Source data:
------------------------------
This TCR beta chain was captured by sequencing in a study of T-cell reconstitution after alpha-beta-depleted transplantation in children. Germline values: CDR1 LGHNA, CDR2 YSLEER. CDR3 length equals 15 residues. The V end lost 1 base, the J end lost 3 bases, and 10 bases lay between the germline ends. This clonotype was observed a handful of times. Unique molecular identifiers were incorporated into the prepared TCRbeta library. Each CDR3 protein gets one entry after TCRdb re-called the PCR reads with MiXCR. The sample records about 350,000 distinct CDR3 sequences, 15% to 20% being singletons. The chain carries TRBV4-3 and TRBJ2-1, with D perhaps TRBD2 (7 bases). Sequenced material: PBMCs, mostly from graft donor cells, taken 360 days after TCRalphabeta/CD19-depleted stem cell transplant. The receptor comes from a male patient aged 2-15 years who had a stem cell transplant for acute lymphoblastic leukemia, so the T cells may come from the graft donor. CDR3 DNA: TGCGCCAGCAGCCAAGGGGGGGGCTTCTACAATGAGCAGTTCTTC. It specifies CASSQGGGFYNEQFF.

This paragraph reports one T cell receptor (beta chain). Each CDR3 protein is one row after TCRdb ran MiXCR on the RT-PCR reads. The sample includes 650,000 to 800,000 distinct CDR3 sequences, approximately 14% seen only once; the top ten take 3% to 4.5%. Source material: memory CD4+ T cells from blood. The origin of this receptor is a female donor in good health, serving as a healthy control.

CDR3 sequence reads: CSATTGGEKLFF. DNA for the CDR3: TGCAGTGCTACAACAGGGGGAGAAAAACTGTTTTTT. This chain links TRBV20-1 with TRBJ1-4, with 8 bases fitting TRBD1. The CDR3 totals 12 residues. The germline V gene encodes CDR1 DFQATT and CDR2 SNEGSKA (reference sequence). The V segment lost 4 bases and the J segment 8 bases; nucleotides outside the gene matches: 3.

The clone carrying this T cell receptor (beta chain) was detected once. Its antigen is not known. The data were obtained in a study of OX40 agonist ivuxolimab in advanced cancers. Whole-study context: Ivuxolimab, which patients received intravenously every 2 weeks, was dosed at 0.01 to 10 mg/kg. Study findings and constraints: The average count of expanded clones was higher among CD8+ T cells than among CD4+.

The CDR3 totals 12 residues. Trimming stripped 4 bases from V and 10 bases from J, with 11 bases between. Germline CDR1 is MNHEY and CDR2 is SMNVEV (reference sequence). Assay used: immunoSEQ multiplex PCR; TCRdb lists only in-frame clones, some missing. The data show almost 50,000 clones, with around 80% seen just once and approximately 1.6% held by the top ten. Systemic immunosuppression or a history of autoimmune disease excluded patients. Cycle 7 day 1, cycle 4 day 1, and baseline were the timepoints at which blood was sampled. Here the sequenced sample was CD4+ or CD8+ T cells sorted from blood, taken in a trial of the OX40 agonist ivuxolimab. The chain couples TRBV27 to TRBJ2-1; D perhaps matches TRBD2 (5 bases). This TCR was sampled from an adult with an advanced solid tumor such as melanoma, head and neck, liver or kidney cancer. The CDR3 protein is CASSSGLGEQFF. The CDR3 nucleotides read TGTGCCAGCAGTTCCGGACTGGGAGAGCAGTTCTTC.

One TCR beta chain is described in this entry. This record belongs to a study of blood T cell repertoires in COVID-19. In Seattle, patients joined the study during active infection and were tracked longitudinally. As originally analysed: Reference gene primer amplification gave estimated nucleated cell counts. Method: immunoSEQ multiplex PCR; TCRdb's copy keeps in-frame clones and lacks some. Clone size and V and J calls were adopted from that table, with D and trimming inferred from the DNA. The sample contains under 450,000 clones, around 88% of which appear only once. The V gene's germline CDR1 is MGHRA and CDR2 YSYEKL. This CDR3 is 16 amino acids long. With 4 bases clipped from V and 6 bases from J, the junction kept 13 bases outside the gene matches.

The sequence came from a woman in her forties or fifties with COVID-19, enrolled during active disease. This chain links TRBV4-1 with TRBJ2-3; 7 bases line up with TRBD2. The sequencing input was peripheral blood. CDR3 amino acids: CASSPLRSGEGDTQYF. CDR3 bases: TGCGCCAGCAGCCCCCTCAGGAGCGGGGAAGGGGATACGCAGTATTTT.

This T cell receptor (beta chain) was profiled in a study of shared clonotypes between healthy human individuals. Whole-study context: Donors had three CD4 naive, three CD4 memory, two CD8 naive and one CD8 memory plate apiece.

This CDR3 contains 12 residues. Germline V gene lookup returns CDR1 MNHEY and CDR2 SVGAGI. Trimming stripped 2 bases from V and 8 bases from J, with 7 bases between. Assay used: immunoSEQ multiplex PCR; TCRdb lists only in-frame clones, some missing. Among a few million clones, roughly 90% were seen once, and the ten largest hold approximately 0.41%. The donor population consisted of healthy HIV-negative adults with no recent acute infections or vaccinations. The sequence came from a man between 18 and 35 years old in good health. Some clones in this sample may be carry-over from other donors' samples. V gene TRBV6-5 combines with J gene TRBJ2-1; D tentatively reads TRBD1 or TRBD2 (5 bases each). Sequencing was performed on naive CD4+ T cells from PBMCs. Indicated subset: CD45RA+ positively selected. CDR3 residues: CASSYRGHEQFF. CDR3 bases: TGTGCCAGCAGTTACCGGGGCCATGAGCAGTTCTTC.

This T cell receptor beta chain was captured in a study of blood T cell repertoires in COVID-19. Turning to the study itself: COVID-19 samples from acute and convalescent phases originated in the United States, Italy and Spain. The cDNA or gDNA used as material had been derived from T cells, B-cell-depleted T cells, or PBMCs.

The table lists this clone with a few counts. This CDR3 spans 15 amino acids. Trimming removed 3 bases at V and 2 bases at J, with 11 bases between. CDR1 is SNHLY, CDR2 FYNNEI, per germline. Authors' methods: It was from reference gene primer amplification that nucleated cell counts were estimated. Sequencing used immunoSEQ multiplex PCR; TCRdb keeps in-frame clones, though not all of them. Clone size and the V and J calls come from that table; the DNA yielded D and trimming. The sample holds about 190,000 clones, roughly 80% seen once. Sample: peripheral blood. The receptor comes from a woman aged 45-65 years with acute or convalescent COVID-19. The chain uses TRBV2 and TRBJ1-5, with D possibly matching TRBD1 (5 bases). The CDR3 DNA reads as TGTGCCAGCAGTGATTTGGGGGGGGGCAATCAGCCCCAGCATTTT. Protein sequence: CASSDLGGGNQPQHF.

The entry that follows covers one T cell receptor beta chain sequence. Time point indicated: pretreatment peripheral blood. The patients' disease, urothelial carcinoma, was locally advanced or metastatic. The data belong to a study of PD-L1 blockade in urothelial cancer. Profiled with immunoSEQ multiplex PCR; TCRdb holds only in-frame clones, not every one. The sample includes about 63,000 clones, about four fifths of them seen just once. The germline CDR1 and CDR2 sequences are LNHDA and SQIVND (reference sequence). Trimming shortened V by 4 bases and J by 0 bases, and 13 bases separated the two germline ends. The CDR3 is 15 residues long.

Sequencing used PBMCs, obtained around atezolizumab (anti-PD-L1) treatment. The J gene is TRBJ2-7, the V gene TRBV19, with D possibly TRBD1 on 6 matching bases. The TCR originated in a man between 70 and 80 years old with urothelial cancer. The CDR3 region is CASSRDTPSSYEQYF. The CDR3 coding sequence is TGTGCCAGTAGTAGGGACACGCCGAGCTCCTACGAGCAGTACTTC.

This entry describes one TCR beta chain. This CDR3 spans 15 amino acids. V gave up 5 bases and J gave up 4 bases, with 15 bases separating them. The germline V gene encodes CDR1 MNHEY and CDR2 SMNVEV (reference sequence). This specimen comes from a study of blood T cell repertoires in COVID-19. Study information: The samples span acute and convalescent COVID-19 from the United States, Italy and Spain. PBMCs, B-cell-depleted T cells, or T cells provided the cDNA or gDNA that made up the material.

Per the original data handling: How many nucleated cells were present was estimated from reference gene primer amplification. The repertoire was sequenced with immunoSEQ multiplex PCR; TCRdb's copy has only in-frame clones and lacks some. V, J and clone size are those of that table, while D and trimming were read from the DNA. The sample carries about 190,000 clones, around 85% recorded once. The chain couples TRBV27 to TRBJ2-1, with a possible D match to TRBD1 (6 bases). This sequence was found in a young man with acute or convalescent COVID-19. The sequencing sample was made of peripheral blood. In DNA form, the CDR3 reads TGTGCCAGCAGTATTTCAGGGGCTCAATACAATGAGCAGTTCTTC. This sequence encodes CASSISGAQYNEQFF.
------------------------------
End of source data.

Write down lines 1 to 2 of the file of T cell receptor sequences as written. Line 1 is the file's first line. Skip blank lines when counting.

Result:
This TCR beta chain was captured by sequencing in a study of T-cell reconstitution after alpha-beta-depleted transplantation in children. Germline values: CDR1 LGHNA, CDR2 YSLEER. CDR3 length equals 15 residues. The V end lost 1 base, the J end lost 3 bases, and 10 bases lay between the germline ends. This clonotype was observed a handful of times. Unique molecular identifiers were incorporated into the prepared TCRbeta library. Each CDR3 protein gets one entry after TCRdb re-called the PCR reads with MiXCR. The sample records about 350,000 distinct CDR3 sequences, 15% to 20% being singletons. The chain carries TRBV4-3 and TRBJ2-1, with D perhaps TRBD2 (7 bases). Sequenced material: PBMCs, mostly from graft donor cells, taken 360 days after TCRalphabeta/CD19-depleted stem cell transplant. The receptor comes from a male patient aged 2-15 years who had a stem cell transplant for acute lymphoblastic leukemia, so the T cells may come from the graft donor. CDR3 DNA: TGCGCCAGCAGCCAAGGGGGGGGCTTCTACAATGAGCAGTTCTTC. It specifies CASSQGGGFYNEQFF.

This paragraph reports one T cell receptor (beta chain). Each CDR3 protein is one row after TCRdb ran MiXCR on the RT-PCR reads. The sample includes 650,000 to 800,000 distinct CDR3 sequences, approximately 14% seen only once; the top ten take 3% to 4.5%. Source material: memory CD4+ T cells from blood. The origin of this receptor is a female donor in good health, serving as a healthy control.